16 Nov Baucus Expects Fast Track Bills in Senate, House This Year
House and Senate members are making progress on legislation granting the administration fast-track trade-promotion authority and hope to introduce legislation in the House before the end of the year, Sen. Max Baucus said Thursday.
“Chairman Camp and others will introduce a bill this year,” the Montana Democrat said, referring to House Ways and Chairman Dave Camp, R-Mich., after Baucus spoke to a group of American and Japanese business leaders assembled at the U.S. Chamber of Commerce Thursday. “I don’t know if we can get it marked up this year.”
Baucus had earlier set June as the deadline for introducing trade legislation. His new deadline may still be ambitious, however, unless President Barack Obama gets personally involved in the Hill negotiations, said Rep. Devin Nunes, R-Calif., who chairs the trade subcommittee of the Ways and Means Committee.
“You have people in this country who are going to be opposed to it, no matter what,” said Nunes, who also attended the Chamber event. “Most of those are with the president’s party and at some point the president is going to have to weigh in with those folks and get them off the dime and get them to move.”
Trade Promotion Authority, or fast-track authority, from Congress is a crucial step towards getting enactment of the Trans-Pacific Partnership, a broad trade deal covering a dozen countries in Asia and the Americas. American trade officials are close to hammering out a deal with their foreign counterparts and U.S. Treasury Secretary Jacob J. Lew has been lobbying governments on TPP during an Asia trip this week.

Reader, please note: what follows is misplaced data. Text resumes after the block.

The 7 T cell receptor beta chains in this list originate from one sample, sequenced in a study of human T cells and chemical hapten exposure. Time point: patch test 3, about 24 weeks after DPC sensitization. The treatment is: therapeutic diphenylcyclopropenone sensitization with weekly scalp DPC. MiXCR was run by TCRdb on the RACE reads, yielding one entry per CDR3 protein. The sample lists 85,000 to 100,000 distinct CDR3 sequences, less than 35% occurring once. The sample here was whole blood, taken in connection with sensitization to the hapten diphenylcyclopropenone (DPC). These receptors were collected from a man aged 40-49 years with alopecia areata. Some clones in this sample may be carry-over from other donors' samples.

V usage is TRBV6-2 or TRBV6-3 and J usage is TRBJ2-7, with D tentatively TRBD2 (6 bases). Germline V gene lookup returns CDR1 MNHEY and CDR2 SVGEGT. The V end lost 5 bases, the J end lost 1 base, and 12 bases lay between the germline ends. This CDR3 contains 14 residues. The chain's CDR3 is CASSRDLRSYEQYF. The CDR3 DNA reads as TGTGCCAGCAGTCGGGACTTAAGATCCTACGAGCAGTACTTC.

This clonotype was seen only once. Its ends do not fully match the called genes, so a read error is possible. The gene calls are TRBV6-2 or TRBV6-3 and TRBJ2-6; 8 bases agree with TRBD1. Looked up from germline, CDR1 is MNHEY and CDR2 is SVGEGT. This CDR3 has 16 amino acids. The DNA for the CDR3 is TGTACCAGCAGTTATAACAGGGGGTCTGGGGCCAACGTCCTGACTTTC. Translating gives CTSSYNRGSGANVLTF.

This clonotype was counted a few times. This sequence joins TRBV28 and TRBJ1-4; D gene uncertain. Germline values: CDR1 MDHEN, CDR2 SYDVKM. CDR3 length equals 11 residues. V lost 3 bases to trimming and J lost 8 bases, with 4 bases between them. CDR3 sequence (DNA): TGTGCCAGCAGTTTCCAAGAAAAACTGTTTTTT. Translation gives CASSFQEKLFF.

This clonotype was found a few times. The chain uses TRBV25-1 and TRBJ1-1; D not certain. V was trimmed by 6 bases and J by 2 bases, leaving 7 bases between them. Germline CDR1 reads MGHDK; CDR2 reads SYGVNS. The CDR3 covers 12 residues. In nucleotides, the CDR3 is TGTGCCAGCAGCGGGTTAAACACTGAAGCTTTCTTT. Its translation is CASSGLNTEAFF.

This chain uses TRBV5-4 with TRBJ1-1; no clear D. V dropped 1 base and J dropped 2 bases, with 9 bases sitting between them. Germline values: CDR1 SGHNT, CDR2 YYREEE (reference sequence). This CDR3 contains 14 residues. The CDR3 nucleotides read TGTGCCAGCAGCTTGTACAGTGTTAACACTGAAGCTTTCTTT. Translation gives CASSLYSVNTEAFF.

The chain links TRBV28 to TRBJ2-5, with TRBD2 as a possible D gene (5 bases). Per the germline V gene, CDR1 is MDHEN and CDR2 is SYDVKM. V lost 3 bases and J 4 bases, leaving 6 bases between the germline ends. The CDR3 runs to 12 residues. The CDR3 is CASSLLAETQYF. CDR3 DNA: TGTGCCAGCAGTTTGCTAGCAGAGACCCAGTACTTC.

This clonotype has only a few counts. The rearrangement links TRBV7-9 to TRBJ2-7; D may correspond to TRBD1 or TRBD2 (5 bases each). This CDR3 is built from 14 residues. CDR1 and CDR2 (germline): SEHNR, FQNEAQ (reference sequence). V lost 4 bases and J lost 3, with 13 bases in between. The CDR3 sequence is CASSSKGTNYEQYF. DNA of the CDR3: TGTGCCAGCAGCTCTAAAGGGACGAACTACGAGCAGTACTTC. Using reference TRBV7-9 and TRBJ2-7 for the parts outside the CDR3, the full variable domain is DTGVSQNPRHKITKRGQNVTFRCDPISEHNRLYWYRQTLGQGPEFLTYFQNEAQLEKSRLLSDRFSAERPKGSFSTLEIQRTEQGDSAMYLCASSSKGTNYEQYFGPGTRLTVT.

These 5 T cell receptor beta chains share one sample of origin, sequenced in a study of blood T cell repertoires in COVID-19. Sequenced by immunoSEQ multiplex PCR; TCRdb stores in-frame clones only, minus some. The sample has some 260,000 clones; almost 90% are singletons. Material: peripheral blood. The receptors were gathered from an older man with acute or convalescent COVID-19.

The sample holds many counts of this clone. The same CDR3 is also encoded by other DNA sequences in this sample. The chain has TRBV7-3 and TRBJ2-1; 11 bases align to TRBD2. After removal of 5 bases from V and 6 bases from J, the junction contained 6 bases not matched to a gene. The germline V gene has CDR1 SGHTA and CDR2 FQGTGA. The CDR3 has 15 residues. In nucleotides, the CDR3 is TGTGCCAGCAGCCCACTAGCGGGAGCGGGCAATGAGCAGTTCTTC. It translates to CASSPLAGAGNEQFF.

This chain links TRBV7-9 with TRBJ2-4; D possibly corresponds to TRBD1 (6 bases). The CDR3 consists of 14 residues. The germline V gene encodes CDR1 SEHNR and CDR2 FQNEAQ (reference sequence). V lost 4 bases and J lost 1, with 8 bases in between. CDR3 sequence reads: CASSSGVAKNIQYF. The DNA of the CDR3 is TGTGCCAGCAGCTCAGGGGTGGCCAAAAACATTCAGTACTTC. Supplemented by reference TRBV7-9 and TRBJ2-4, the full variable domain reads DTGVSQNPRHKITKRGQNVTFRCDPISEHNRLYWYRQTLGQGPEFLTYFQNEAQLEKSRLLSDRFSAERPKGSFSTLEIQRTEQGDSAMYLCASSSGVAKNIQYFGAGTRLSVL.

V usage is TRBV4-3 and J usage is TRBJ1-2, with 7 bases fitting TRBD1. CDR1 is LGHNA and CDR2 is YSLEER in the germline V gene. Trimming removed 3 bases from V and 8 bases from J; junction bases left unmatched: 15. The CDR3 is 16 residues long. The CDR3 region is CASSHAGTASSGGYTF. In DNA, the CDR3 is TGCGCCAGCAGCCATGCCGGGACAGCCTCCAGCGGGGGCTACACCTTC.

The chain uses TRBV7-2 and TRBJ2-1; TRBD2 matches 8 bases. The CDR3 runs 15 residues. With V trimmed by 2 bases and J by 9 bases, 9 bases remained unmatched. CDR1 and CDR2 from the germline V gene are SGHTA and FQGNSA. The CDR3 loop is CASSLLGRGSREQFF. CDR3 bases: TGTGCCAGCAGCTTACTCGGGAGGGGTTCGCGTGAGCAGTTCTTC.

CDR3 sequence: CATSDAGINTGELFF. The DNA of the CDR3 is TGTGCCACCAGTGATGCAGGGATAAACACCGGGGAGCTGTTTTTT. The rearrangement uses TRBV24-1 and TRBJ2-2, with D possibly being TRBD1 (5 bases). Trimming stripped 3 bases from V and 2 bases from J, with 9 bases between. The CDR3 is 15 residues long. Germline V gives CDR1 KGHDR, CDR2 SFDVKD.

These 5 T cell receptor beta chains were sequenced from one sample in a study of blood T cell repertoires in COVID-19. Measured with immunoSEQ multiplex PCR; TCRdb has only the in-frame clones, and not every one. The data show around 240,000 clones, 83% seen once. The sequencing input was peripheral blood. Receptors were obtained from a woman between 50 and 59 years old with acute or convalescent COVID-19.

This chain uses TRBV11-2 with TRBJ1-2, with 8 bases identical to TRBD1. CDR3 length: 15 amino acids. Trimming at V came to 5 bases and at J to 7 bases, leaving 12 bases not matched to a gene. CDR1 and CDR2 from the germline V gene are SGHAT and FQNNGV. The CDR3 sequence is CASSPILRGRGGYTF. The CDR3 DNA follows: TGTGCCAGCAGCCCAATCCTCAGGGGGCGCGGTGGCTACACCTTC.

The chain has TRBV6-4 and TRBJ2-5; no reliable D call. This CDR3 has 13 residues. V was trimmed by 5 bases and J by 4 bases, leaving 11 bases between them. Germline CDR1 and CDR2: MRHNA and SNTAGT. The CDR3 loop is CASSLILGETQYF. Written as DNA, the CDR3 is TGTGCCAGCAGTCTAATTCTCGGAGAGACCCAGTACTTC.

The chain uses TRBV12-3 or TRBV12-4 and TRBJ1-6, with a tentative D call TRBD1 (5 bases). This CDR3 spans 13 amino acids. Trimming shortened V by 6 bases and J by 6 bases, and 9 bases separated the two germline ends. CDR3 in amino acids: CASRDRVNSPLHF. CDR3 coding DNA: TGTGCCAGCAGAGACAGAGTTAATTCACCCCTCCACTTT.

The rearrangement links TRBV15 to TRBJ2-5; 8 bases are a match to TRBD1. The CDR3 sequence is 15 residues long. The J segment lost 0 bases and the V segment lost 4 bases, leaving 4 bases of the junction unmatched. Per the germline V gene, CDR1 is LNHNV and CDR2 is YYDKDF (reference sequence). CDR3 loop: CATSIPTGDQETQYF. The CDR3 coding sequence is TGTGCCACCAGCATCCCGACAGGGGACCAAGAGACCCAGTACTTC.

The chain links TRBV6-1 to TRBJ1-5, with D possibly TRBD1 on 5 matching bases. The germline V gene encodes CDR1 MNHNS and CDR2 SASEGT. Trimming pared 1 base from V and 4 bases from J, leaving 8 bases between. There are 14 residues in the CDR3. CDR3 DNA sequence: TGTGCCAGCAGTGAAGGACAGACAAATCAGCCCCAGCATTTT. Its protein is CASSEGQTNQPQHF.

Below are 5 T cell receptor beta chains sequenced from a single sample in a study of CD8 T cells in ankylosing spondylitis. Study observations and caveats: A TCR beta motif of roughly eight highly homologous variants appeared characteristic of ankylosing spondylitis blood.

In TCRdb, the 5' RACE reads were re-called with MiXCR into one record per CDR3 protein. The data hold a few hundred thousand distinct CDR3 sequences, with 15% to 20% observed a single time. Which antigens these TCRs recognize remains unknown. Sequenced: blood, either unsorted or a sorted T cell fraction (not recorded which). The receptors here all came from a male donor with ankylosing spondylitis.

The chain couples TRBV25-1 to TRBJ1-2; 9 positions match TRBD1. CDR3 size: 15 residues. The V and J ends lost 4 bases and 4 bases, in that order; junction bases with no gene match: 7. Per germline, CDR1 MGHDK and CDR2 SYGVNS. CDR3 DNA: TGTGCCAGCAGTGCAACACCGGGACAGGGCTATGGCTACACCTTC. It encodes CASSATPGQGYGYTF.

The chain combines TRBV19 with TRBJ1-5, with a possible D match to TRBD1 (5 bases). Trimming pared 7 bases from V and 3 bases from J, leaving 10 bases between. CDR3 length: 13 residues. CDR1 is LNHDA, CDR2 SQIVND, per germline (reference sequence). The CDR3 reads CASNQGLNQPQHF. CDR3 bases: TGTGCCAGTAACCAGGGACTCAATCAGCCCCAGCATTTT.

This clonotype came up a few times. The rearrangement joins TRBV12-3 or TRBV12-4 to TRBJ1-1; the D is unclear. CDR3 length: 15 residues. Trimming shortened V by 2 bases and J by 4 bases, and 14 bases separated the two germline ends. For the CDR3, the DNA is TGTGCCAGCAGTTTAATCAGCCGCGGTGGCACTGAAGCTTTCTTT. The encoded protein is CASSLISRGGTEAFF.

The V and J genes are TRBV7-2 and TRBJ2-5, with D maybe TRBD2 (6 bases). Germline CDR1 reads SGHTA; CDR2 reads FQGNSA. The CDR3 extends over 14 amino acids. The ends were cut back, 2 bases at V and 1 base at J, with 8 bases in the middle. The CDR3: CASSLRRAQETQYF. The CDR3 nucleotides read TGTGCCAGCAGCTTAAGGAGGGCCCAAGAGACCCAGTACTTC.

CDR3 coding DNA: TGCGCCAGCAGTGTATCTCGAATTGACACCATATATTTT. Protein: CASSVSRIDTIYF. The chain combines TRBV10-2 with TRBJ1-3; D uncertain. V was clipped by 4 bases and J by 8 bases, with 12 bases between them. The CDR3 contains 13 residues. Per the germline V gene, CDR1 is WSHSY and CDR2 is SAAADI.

But passage through Congress is increasingly looking like a much more difficult lift for the administration.
Democratic and Republican lawmakers in both chambers have expressed reservations about fast track authority this week, complicating the administration’s efforts. A group of 151 Democratic House members signed a letter asking for more input on worker, consumer and environmental protections. Some conservative Republicans say they will oppose fast-track authority because it gives up Congress’ constitutional authority. A bipartisan group of members also want the talks to include provisions barring currency manipulation.
If the Obama administration is concerned about the trade rhetoric on Capitol Hill, the White House isn’t showing it.
U.S. Trade Representative Michael Froman said the discussion in Congress this week “reflects the fact that we are in an endgame.”
Froman sidestepped questions about specifics such as currency manipulation language in the TPP, but he said he was confident negotiators would wrap up their work before the end of the year and come up with a proposal that could get through Congress.
“I think the debate will be a good one,” he said. “Once TPP is done, we’ll be able to explain in some detail the benefits of it: job creation in every district across the country, for every sector of our economy, for every state of the union. That will help build support for it.”
Crafting legislation that will keep everybody happy won’t be easy. And the heavy agenda weighing down the House Ways and Means Committee will make it difficult to resolve the lawmakers’ concerns, Nunes said.
“We’re taking up so much time between tax reform and Obamacare, health care and the IRS scandal, and you understand why all of that has to take precedent,” he said. “I think we’re very close to an agreement. It’s just going to take the president weighing in with members of his own party.”
Despite the brewing opposition to the trade deal on Capitol Hill, Nunes said he thinks the Asia-Pacific deal could be a major accomplishment.
“This is the No. 1 issue that we can get done in a bipartisan way that would have a huge long-term positive impact on the global economy,” he said. “The longer we wait the harder it’s going to become.”
The opportunity to get it done “is not slipping away, but I am concerned about the president’s sinking popularity,” he said.